San Martin Caballero
St. Martin approached and saw the man shivering. A young soldier, he had no money and nothing else to share. So he took off his uniform cloak and used his weapon to slice it down the middle. Half he gave to the poor man, and half he wore back to his barracks.
Asleep that night, St. Martin dreamed that he saw Christ wearing the half-cloak with which he had clothed the poor man.
The meaning of the story is clear and bound up in the parable of judgment Jesus tells in St. Matthew’s Gospel: “Then the righteous will answer him and say, ‘Lord, when did we see you … naked and clothe you?’ And the king will say to them in reply, ‘Amen, I say to you, whatever you did for one of these least brothers of mine, you did for me’ ”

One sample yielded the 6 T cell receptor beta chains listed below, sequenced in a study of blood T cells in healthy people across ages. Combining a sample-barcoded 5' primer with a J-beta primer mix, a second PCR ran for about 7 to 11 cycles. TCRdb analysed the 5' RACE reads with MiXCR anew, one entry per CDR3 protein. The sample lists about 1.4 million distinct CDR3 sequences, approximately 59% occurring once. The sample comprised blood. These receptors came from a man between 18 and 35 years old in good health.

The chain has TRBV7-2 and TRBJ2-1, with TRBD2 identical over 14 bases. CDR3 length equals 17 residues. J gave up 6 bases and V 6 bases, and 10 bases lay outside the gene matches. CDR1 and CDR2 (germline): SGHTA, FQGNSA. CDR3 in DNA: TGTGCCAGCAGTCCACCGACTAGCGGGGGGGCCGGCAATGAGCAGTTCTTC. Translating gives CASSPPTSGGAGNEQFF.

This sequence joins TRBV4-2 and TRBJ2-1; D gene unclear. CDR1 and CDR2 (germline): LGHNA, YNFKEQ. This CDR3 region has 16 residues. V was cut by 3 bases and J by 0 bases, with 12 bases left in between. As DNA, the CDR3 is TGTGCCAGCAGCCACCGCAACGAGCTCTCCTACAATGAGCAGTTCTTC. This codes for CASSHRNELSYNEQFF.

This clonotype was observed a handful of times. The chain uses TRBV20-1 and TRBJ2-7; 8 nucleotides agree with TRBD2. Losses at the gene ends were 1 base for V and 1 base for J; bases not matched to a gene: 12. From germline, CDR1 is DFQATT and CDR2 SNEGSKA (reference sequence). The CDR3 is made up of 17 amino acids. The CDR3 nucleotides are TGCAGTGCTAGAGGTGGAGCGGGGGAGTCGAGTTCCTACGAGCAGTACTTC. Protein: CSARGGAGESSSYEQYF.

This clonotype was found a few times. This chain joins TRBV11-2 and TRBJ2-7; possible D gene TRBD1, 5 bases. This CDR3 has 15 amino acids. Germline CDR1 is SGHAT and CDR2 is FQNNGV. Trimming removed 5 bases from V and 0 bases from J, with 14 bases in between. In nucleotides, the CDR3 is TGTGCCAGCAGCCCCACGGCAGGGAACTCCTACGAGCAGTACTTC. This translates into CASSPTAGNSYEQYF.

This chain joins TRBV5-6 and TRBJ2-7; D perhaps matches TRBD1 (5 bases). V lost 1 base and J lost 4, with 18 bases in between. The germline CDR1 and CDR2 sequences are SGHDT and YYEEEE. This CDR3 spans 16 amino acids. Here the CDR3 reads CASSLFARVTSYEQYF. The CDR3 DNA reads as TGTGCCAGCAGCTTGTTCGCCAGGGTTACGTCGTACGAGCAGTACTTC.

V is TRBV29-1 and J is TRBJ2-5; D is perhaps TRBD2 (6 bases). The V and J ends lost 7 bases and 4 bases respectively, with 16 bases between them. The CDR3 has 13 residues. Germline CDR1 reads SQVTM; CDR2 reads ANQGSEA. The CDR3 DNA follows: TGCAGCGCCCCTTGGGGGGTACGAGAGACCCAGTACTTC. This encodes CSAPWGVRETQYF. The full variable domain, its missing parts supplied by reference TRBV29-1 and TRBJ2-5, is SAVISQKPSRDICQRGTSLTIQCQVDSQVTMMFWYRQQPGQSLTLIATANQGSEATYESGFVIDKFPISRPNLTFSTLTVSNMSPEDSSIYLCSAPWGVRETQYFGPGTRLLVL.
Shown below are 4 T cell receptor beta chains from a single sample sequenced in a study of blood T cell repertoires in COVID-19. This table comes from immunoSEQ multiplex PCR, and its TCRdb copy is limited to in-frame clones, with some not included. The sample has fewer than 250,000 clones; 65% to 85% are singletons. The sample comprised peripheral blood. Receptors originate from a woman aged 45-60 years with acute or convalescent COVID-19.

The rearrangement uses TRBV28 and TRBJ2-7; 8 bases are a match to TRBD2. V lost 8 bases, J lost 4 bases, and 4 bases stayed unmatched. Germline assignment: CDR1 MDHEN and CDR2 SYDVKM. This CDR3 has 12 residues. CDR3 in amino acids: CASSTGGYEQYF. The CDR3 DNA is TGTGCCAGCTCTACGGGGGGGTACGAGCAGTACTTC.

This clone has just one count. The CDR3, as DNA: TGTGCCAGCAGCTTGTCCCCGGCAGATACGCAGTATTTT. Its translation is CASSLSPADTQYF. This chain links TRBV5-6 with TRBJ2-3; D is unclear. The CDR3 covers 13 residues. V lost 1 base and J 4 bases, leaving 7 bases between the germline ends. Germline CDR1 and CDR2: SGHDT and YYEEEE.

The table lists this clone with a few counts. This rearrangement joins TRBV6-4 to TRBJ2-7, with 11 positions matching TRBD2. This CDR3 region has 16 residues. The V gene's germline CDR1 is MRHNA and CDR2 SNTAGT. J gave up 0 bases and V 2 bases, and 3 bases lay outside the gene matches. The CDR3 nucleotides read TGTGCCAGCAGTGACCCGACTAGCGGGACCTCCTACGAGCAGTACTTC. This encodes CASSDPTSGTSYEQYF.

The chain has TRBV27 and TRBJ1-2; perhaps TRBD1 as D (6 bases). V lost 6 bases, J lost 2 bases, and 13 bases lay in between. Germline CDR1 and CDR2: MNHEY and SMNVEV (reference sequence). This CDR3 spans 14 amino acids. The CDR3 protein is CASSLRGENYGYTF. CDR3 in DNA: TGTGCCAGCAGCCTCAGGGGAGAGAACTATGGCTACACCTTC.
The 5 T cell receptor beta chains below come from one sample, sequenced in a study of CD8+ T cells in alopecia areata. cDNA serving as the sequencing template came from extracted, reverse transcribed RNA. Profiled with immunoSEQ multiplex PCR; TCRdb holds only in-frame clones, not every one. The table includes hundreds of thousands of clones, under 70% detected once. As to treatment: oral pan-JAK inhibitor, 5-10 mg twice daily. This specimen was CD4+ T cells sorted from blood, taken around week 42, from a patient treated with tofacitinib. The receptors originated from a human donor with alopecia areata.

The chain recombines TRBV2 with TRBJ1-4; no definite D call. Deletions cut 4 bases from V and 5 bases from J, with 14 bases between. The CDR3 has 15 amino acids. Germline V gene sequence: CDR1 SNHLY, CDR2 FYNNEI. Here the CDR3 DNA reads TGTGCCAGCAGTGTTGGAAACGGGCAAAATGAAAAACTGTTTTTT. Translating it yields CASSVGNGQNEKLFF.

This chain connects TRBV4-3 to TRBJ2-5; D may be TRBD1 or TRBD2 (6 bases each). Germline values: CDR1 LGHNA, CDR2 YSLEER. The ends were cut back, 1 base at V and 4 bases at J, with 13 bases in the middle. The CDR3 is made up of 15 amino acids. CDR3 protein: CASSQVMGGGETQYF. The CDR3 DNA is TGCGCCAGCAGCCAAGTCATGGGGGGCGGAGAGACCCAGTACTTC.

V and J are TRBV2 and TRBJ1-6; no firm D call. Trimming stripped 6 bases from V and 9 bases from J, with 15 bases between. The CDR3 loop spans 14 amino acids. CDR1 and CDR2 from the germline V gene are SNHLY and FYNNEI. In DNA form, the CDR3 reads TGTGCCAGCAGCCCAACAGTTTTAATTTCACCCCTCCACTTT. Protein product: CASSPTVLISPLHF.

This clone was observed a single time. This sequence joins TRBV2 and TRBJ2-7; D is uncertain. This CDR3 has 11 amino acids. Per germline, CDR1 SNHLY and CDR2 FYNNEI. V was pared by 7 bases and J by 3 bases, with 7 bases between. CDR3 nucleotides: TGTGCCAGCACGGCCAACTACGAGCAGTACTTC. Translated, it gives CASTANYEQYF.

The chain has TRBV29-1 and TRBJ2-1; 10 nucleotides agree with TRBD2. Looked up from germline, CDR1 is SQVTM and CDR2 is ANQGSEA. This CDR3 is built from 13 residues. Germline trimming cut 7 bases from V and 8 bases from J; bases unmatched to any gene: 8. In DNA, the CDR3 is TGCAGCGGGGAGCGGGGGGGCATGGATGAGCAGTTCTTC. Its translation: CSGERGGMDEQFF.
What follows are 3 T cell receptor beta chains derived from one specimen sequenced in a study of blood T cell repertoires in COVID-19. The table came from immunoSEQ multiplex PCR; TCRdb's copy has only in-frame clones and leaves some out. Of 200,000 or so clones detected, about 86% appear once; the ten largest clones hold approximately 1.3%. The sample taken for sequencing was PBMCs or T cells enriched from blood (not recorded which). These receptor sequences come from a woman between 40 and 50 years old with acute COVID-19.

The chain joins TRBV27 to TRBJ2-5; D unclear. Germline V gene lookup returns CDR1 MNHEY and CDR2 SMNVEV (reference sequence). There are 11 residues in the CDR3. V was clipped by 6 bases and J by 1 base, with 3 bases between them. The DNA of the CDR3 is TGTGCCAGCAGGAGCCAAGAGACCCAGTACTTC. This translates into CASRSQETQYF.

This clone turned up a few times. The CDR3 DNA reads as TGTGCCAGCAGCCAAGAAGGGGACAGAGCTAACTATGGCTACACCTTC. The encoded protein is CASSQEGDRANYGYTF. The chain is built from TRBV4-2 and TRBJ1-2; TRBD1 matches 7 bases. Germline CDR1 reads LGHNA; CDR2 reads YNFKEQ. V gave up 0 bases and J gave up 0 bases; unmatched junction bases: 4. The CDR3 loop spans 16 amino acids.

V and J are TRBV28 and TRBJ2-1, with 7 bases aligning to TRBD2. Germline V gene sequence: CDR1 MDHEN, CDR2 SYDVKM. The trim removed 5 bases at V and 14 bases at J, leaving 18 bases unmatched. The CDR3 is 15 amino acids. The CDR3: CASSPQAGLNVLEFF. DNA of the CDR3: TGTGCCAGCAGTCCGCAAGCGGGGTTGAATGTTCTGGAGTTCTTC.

Saint Martin Caballero is especially popular among shopkeepers, who rely on the kindness of passing strangers for their livelihood, and among truck, taxi, and bus drivers, who see in his horsemanship a parallel to their own manner of earning a living. Because the horse he rides is associated with the lucky horseshoe, he is also a favorite saint among gamblers, just about everywhere. While visiting Cuba four years ago, I witnessed SOME Santeros identify him with the Orisha Elegua, probably because the latter is associated with crossroads and hence with travel.